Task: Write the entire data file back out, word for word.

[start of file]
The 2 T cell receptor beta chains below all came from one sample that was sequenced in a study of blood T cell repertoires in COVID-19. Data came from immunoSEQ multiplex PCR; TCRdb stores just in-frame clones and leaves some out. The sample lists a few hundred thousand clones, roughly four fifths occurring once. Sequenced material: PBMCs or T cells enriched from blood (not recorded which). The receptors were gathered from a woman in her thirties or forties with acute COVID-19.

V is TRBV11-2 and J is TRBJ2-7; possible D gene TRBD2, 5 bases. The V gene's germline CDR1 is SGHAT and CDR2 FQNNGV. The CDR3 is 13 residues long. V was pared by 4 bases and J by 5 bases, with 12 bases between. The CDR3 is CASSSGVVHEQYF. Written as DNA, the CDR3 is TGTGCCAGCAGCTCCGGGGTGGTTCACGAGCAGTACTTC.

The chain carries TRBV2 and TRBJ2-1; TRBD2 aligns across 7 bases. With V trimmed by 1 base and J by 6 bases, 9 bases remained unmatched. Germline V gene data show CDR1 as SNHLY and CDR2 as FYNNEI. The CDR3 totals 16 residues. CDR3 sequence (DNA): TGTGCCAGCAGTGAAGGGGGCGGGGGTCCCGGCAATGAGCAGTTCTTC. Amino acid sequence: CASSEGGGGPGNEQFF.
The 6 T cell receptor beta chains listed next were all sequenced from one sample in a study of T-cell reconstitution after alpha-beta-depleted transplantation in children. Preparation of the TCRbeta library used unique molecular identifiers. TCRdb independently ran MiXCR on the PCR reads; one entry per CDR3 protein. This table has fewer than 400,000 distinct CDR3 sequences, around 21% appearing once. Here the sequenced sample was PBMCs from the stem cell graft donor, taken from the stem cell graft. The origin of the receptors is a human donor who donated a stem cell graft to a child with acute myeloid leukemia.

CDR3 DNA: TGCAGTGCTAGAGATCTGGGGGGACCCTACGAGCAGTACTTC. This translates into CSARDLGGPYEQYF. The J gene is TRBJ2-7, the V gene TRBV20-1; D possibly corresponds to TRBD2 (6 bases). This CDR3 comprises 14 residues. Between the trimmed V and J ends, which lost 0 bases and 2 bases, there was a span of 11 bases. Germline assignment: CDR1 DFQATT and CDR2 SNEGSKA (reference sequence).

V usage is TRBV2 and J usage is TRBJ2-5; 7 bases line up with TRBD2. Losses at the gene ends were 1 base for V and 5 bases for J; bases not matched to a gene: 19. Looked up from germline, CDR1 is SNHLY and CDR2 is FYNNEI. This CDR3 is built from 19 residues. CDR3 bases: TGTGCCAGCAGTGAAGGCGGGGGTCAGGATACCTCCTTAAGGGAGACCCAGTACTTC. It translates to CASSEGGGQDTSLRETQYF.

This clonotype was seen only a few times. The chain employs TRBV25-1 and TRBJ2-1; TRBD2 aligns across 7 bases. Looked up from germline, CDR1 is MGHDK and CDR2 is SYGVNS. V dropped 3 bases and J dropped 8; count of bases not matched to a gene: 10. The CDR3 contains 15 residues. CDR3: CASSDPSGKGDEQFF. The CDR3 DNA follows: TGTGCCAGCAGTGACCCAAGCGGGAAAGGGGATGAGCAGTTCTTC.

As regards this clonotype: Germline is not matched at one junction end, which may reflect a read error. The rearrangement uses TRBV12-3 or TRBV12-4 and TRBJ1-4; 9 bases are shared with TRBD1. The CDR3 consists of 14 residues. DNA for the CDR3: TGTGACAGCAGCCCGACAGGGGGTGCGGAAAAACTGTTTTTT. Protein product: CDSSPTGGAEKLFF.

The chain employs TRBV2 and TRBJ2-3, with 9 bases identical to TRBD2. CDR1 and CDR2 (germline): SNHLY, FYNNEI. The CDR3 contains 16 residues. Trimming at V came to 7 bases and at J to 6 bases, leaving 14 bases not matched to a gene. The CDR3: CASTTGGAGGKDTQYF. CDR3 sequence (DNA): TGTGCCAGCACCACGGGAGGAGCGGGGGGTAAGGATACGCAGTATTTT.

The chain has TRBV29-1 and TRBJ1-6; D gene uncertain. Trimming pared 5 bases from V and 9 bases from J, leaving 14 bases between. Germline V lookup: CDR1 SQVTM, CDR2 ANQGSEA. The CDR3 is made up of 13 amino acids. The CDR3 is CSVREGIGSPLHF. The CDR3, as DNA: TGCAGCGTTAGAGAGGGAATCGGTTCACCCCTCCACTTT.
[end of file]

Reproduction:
The 2 T cell receptor beta chains below all came from one sample that was sequenced in a study of blood T cell repertoires in COVID-19. Data came from immunoSEQ multiplex PCR; TCRdb stores just in-frame clones and leaves some out. The sample lists a few hundred thousand clones, roughly four fifths occurring once. Sequenced material: PBMCs or T cells enriched from blood (not recorded which). The receptors were gathered from a woman in her thirties or forties with acute COVID-19.

V is TRBV11-2 and J is TRBJ2-7; possible D gene TRBD2, 5 bases. The V gene's germline CDR1 is SGHAT and CDR2 FQNNGV. The CDR3 is 13 residues long. V was pared by 4 bases and J by 5 bases, with 12 bases between. The CDR3 is CASSSGVVHEQYF. Written as DNA, the CDR3 is TGTGCCAGCAGCTCCGGGGTGGTTCACGAGCAGTACTTC.

The chain carries TRBV2 and TRBJ2-1; TRBD2 aligns across 7 bases. With V trimmed by 1 base and J by 6 bases, 9 bases remained unmatched. Germline V gene data show CDR1 as SNHLY and CDR2 as FYNNEI. The CDR3 totals 16 residues. CDR3 sequence (DNA): TGTGCCAGCAGTGAAGGGGGCGGGGGTCCCGGCAATGAGCAGTTCTTC. Amino acid sequence: CASSEGGGGPGNEQFF.
The 6 T cell receptor beta chains listed next were all sequenced from one sample in a study of T-cell reconstitution after alpha-beta-depleted transplantation in children. Preparation of the TCRbeta library used unique molecular identifiers. TCRdb independently ran MiXCR on the PCR reads; one entry per CDR3 protein. This table has fewer than 400,000 distinct CDR3 sequences, around 21% appearing once. Here the sequenced sample was PBMCs from the stem cell graft donor, taken from the stem cell graft. The origin of the receptors is a human donor who donated a stem cell graft to a child with acute myeloid leukemia.

CDR3 DNA: TGCAGTGCTAGAGATCTGGGGGGACCCTACGAGCAGTACTTC. This translates into CSARDLGGPYEQYF. The J gene is TRBJ2-7, the V gene TRBV20-1; D possibly corresponds to TRBD2 (6 bases). This CDR3 comprises 14 residues. Between the trimmed V and J ends, which lost 0 bases and 2 bases, there was a span of 11 bases. Germline assignment: CDR1 DFQATT and CDR2 SNEGSKA (reference sequence).

V usage is TRBV2 and J usage is TRBJ2-5; 7 bases line up with TRBD2. Losses at the gene ends were 1 base for V and 5 bases for J; bases not matched to a gene: 19. Looked up from germline, CDR1 is SNHLY and CDR2 is FYNNEI. This CDR3 is built from 19 residues. CDR3 bases: TGTGCCAGCAGTGAAGGCGGGGGTCAGGATACCTCCTTAAGGGAGACCCAGTACTTC. It translates to CASSEGGGQDTSLRETQYF.

This clonotype was seen only a few times. The chain employs TRBV25-1 and TRBJ2-1; TRBD2 aligns across 7 bases. Looked up from germline, CDR1 is MGHDK and CDR2 is SYGVNS. V dropped 3 bases and J dropped 8; count of bases not matched to a gene: 10. The CDR3 contains 15 residues. CDR3: CASSDPSGKGDEQFF. The CDR3 DNA follows: TGTGCCAGCAGTGACCCAAGCGGGAAAGGGGATGAGCAGTTCTTC.

As regards this clonotype: Germline is not matched at one junction end, which may reflect a read error. The rearrangement uses TRBV12-3 or TRBV12-4 and TRBJ1-4; 9 bases are shared with TRBD1. The CDR3 consists of 14 residues. DNA for the CDR3: TGTGACAGCAGCCCGACAGGGGGTGCGGAAAAACTGTTTTTT. Protein product: CDSSPTGGAEKLFF.

The chain employs TRBV2 and TRBJ2-3, with 9 bases identical to TRBD2. CDR1 and CDR2 (germline): SNHLY, FYNNEI. The CDR3 contains 16 residues. Trimming at V came to 7 bases and at J to 6 bases, leaving 14 bases not matched to a gene. The CDR3: CASTTGGAGGKDTQYF. CDR3 sequence (DNA): TGTGCCAGCACCACGGGAGGAGCGGGGGGTAAGGATACGCAGTATTTT.

The chain has TRBV29-1 and TRBJ1-6; D gene uncertain. Trimming pared 5 bases from V and 9 bases from J, leaving 14 bases between. Germline V lookup: CDR1 SQVTM, CDR2 ANQGSEA. The CDR3 is made up of 13 amino acids. The CDR3 is CSVREGIGSPLHF. The CDR3, as DNA: TGCAGCGTTAGAGAGGGAATCGGTTCACCCCTCCACTTT.